The Mummy - 1932
The Mummy - 1932
The Mummy - Released Dec 22, 1932. Directed by Karl Freund
Remade endlessly since 1932, The Mummy is the story of the vengeful Egyptian priest Imhotep who is condemned and put under wraps "forever" because of his undying love for Ankh-es-en-amon, the young woman that his infatuation pursues across centuries and puts him in conflict with both the ancient Egyptian gods and the ancient (and modern) Egyptian authorities.
Whereas Frankenstein was a monster film about science gone wrong, and Dracula about appetites with a vaguely demonic origin (and a vaguely Christian solution), The Mummy is an occultic tour of Hollywood's idea of what ancient Egyptian supernatural power was like without nary a mention of Hollywood's other Egyptian interest, Moses and the slaves (and the God of the slaves. Though the 1999 remake of The Mummy with Brandon Fraser does veer into this area briefly). In this original 1932 version, though, this problem with a rampaging mummy is specifically an Egyptian problem that manages not to include Egypt's dominant religion, Islam. It does show off a lot of highlly stylized and very well-done Hollywood production design.
Karloff is only wrapped up in the iconic bandages for a small portion of the movie, afterward Boris takes to the kind of well-dressed, delicate, carefully spoken and genteel aggression that he specialized in for so many other films. Zita Johann is Helen Grosvenor, daughter of an English diplomat who has the unwelcome chore of channeling the reincarnation of Ankh-es-en-amon and is consequently under Imhotep's (who in 1932 Egypt is going by the name Ardath Bey) obsessive gaze.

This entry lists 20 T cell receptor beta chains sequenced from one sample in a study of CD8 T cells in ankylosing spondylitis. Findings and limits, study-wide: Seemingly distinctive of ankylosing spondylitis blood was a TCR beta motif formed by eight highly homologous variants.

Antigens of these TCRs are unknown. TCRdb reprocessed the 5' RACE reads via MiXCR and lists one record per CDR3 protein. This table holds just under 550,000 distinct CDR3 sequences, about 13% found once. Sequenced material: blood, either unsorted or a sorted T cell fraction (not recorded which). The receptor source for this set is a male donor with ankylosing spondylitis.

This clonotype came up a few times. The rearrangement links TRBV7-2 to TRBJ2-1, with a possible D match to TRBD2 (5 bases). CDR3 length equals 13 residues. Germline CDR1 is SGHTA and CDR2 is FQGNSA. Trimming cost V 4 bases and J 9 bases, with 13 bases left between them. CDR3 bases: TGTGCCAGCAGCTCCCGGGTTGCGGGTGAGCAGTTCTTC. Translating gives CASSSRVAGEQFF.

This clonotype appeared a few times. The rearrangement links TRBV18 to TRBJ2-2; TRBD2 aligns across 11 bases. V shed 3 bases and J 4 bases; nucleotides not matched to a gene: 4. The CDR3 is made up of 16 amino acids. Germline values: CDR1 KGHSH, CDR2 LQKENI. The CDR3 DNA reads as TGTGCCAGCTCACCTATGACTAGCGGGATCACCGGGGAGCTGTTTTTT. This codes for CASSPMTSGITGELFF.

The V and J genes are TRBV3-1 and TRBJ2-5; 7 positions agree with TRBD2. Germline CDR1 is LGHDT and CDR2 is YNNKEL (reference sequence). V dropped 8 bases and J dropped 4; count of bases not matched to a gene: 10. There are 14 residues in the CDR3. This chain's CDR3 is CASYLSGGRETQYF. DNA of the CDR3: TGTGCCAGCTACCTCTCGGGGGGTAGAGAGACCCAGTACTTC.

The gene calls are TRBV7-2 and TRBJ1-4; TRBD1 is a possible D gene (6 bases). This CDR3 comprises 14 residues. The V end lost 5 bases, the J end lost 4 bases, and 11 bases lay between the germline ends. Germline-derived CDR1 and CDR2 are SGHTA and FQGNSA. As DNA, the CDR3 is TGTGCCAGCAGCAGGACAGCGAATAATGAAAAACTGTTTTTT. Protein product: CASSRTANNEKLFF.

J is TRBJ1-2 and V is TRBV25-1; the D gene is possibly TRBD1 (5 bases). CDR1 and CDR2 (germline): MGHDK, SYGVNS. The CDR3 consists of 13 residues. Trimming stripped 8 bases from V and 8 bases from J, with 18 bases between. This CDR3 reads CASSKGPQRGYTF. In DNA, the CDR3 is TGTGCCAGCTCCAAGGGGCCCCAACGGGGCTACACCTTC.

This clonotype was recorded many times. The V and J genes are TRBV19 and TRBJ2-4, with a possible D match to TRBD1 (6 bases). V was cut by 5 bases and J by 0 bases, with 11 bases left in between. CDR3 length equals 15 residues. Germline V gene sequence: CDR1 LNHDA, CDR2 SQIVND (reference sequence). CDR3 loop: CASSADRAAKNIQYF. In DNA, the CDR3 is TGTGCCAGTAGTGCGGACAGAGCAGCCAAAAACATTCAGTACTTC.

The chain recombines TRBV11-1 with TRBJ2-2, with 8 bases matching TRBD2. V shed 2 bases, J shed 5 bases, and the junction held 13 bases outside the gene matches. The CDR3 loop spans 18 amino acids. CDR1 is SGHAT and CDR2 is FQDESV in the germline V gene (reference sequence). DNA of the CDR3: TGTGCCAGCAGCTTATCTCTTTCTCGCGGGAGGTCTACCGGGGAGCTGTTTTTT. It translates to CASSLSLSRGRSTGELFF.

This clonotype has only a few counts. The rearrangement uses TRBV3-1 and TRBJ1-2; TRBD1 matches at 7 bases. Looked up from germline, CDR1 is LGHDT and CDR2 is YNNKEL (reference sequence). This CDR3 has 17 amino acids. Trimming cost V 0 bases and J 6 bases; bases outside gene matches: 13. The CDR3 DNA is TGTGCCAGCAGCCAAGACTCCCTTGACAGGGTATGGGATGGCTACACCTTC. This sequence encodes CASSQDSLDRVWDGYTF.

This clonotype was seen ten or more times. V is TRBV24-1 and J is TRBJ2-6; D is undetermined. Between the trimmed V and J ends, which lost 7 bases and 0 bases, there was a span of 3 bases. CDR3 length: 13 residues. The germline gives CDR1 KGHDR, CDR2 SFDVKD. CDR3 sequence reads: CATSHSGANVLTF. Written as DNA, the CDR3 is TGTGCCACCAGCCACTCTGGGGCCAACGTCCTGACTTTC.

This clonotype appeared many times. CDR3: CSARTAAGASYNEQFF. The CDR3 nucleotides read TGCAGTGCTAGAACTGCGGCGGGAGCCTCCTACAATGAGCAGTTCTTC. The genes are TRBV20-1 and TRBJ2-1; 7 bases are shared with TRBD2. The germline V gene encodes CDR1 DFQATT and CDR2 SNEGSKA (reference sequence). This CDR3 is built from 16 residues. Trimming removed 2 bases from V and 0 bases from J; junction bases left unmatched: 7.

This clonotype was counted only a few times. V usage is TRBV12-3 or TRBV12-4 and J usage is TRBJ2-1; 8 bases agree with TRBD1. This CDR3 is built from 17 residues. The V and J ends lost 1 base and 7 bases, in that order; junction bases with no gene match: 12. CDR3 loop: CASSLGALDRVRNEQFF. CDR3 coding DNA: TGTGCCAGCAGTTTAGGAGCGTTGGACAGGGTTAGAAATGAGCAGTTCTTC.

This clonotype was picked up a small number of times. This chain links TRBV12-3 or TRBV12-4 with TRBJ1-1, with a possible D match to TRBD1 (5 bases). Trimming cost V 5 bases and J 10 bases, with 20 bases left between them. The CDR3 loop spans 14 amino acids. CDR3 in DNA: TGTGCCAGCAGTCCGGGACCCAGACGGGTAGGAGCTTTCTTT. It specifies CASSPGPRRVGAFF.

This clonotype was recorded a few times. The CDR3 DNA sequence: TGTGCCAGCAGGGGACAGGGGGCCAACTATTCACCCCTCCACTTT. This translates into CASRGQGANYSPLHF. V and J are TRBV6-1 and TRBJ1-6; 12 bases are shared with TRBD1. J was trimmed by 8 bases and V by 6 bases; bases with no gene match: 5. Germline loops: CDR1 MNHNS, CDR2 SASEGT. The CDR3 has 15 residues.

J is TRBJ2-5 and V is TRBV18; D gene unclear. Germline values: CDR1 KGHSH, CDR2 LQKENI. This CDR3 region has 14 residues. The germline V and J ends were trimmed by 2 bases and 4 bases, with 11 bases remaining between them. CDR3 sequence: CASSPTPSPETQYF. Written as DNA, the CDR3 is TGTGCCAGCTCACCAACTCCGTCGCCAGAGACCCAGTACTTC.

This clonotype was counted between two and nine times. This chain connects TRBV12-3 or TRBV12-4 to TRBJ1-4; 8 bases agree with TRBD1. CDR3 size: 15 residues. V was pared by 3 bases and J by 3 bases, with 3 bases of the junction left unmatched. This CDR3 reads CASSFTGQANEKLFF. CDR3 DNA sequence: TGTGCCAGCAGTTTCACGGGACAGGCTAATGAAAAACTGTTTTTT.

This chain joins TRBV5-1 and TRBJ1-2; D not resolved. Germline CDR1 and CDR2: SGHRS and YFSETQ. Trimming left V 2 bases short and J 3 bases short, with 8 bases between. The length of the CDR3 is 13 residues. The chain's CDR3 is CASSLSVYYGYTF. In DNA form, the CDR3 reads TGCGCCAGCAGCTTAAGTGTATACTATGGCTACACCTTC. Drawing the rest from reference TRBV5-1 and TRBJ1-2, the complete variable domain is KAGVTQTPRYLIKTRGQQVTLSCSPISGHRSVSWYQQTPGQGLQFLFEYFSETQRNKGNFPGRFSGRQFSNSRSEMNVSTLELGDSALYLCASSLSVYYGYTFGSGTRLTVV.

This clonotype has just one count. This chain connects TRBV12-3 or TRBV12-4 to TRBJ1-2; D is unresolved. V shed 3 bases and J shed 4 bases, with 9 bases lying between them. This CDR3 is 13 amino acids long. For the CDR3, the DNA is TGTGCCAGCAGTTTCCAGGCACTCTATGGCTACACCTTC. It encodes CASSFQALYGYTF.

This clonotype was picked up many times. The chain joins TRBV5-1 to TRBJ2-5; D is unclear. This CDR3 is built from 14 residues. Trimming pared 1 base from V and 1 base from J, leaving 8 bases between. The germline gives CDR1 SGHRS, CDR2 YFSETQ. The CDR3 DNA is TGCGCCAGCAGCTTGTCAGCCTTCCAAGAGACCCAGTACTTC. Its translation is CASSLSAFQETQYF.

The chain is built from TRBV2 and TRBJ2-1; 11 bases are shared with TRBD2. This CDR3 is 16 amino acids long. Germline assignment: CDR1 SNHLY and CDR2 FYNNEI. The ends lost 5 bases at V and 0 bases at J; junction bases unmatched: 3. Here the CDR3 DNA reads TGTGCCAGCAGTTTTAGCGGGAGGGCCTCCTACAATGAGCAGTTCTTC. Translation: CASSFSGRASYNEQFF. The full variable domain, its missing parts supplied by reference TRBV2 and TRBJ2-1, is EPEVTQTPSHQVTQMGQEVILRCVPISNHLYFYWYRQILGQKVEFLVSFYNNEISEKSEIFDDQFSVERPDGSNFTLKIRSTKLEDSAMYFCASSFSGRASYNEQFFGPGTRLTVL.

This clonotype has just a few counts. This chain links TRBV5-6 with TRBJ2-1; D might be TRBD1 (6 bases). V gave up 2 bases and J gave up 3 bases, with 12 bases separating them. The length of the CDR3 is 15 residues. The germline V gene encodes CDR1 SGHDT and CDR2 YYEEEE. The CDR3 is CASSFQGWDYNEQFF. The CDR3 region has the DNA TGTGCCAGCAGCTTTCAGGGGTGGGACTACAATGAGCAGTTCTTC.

Edward Van Sloan is Van Helsing again (actually named Doctor Muller here) who knows the secrets of why Ardath Bey is hanging around the Cairo museum, lovingly peering down at the coffin of Ankh-es-en-amon. As the proper Englishmen (David Manners and Arthur Byron) jest and scoff at the reason there are bodies piling up (a mummy is on the loose), it will be the patient Van Sloan who pulls everyone's fat out of the fire, well, that and a suddenly weaponized ancient Egyptian idol.
Jack Pierce's makeup for Karloff is first-rate and has been imitated ever since. Director Freund continues the gothic mode of the original Universal monster movies and this too has been much imitated, especially in the vast list of Universal Mummy sequels. Not until Hammer's Chris Lee/Peter Cushing reboot in 1959 did the style of Freund's The Mummy get updated to a quicker, sleeker and more aggressive version, though one that lost all of Ardath Bey's subtle menace.
Original Page Jan 2018